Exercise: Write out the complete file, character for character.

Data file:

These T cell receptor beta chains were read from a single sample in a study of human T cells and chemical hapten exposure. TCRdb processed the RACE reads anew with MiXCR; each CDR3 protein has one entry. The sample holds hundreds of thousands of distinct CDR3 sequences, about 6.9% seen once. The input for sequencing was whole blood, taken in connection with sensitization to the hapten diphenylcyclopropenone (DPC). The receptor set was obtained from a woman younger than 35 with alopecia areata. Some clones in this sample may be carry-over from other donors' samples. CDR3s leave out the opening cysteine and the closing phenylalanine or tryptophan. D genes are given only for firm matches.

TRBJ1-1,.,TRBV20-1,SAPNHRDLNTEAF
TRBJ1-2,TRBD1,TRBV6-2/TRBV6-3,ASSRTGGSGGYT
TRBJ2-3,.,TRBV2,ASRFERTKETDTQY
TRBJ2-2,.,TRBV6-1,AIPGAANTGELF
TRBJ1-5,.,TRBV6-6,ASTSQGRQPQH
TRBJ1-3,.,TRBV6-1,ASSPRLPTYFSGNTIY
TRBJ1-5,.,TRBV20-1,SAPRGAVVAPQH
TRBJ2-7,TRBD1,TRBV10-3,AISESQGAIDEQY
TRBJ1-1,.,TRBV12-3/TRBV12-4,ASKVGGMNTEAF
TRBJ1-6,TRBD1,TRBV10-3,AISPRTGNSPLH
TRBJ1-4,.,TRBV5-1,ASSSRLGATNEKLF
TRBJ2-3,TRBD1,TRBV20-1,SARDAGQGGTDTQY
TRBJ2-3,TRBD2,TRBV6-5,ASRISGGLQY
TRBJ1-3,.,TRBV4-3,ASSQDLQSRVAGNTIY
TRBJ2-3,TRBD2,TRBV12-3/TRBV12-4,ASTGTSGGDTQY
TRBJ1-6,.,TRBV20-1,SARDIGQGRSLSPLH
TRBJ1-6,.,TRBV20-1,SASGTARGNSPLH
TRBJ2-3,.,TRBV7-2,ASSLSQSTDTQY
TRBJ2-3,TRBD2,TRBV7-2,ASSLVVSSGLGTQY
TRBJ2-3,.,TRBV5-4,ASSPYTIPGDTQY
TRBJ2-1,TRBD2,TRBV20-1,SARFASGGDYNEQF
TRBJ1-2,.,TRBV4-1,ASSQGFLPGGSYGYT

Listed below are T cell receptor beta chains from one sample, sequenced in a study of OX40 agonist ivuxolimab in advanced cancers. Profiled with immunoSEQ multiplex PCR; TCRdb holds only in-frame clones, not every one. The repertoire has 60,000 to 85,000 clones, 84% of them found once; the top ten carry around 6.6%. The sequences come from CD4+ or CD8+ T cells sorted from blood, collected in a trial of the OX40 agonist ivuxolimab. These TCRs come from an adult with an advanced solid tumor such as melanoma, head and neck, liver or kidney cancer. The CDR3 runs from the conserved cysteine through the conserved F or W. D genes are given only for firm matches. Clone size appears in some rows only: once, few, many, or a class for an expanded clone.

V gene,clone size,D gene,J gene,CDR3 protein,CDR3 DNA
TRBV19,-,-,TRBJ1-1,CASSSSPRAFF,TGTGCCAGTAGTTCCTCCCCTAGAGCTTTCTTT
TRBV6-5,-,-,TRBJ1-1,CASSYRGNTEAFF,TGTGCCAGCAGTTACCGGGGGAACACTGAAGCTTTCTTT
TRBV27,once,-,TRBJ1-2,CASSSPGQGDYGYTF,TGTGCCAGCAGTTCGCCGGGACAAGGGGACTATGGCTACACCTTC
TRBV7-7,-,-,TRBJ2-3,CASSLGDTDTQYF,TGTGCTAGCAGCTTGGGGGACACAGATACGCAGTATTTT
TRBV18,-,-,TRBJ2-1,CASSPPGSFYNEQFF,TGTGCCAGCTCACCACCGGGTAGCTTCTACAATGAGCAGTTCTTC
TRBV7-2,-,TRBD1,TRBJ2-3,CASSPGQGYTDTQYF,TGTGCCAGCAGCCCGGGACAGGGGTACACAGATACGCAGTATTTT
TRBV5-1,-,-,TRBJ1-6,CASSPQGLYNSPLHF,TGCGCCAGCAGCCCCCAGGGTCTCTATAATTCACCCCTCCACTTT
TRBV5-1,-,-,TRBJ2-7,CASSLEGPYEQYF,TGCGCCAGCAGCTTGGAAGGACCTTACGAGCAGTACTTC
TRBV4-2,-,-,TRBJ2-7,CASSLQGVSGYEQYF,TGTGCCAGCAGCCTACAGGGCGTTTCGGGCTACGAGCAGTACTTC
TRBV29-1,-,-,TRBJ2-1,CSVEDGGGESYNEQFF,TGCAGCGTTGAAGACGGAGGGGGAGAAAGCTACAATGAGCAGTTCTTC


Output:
These T cell receptor beta chains were read from a single sample in a study of human T cells and chemical hapten exposure. TCRdb processed the RACE reads anew with MiXCR; each CDR3 protein has one entry. The sample holds hundreds of thousands of distinct CDR3 sequences, about 6.9% seen once. The input for sequencing was whole blood, taken in connection with sensitization to the hapten diphenylcyclopropenone (DPC). The receptor set was obtained from a woman younger than 35 with alopecia areata. Some clones in this sample may be carry-over from other donors' samples. CDR3s leave out the opening cysteine and the closing phenylalanine or tryptophan. D genes are given only for firm matches.

TRBJ1-1,.,TRBV20-1,SAPNHRDLNTEAF
TRBJ1-2,TRBD1,TRBV6-2/TRBV6-3,ASSRTGGSGGYT
TRBJ2-3,.,TRBV2,ASRFERTKETDTQY
TRBJ2-2,.,TRBV6-1,AIPGAANTGELF
TRBJ1-5,.,TRBV6-6,ASTSQGRQPQH
TRBJ1-3,.,TRBV6-1,ASSPRLPTYFSGNTIY
TRBJ1-5,.,TRBV20-1,SAPRGAVVAPQH
TRBJ2-7,TRBD1,TRBV10-3,AISESQGAIDEQY
TRBJ1-1,.,TRBV12-3/TRBV12-4,ASKVGGMNTEAF
TRBJ1-6,TRBD1,TRBV10-3,AISPRTGNSPLH
TRBJ1-4,.,TRBV5-1,ASSSRLGATNEKLF
TRBJ2-3,TRBD1,TRBV20-1,SARDAGQGGTDTQY
TRBJ2-3,TRBD2,TRBV6-5,ASRISGGLQY
TRBJ1-3,.,TRBV4-3,ASSQDLQSRVAGNTIY
TRBJ2-3,TRBD2,TRBV12-3/TRBV12-4,ASTGTSGGDTQY
TRBJ1-6,.,TRBV20-1,SARDIGQGRSLSPLH
TRBJ1-6,.,TRBV20-1,SASGTARGNSPLH
TRBJ2-3,.,TRBV7-2,ASSLSQSTDTQY
TRBJ2-3,TRBD2,TRBV7-2,ASSLVVSSGLGTQY
TRBJ2-3,.,TRBV5-4,ASSPYTIPGDTQY
TRBJ2-1,TRBD2,TRBV20-1,SARFASGGDYNEQF
TRBJ1-2,.,TRBV4-1,ASSQGFLPGGSYGYT

Listed below are T cell receptor beta chains from one sample, sequenced in a study of OX40 agonist ivuxolimab in advanced cancers. Profiled with immunoSEQ multiplex PCR; TCRdb holds only in-frame clones, not every one. The repertoire has 60,000 to 85,000 clones, 84% of them found once; the top ten carry around 6.6%. The sequences come from CD4+ or CD8+ T cells sorted from blood, collected in a trial of the OX40 agonist ivuxolimab. These TCRs come from an adult with an advanced solid tumor such as melanoma, head and neck, liver or kidney cancer. The CDR3 runs from the conserved cysteine through the conserved F or W. D genes are given only for firm matches. Clone size appears in some rows only: once, few, many, or a class for an expanded clone.

V gene,clone size,D gene,J gene,CDR3 protein,CDR3 DNA
TRBV19,-,-,TRBJ1-1,CASSSSPRAFF,TGTGCCAGTAGTTCCTCCCCTAGAGCTTTCTTT
TRBV6-5,-,-,TRBJ1-1,CASSYRGNTEAFF,TGTGCCAGCAGTTACCGGGGGAACACTGAAGCTTTCTTT
TRBV27,once,-,TRBJ1-2,CASSSPGQGDYGYTF,TGTGCCAGCAGTTCGCCGGGACAAGGGGACTATGGCTACACCTTC
TRBV7-7,-,-,TRBJ2-3,CASSLGDTDTQYF,TGTGCTAGCAGCTTGGGGGACACAGATACGCAGTATTTT
TRBV18,-,-,TRBJ2-1,CASSPPGSFYNEQFF,TGTGCCAGCTCACCACCGGGTAGCTTCTACAATGAGCAGTTCTTC
TRBV7-2,-,TRBD1,TRBJ2-3,CASSPGQGYTDTQYF,TGTGCCAGCAGCCCGGGACAGGGGTACACAGATACGCAGTATTTT
TRBV5-1,-,-,TRBJ1-6,CASSPQGLYNSPLHF,TGCGCCAGCAGCCCCCAGGGTCTCTATAATTCACCCCTCCACTTT
TRBV5-1,-,-,TRBJ2-7,CASSLEGPYEQYF,TGCGCCAGCAGCTTGGAAGGACCTTACGAGCAGTACTTC
TRBV4-2,-,-,TRBJ2-7,CASSLQGVSGYEQYF,TGTGCCAGCAGCCTACAGGGCGTTTCGGGCTACGAGCAGTACTTC
TRBV29-1,-,-,TRBJ2-1,CSVEDGGGESYNEQFF,TGCAGCGTTGAAGACGGAGGGGGAGAAAGCTACAATGAGCAGTTCTTC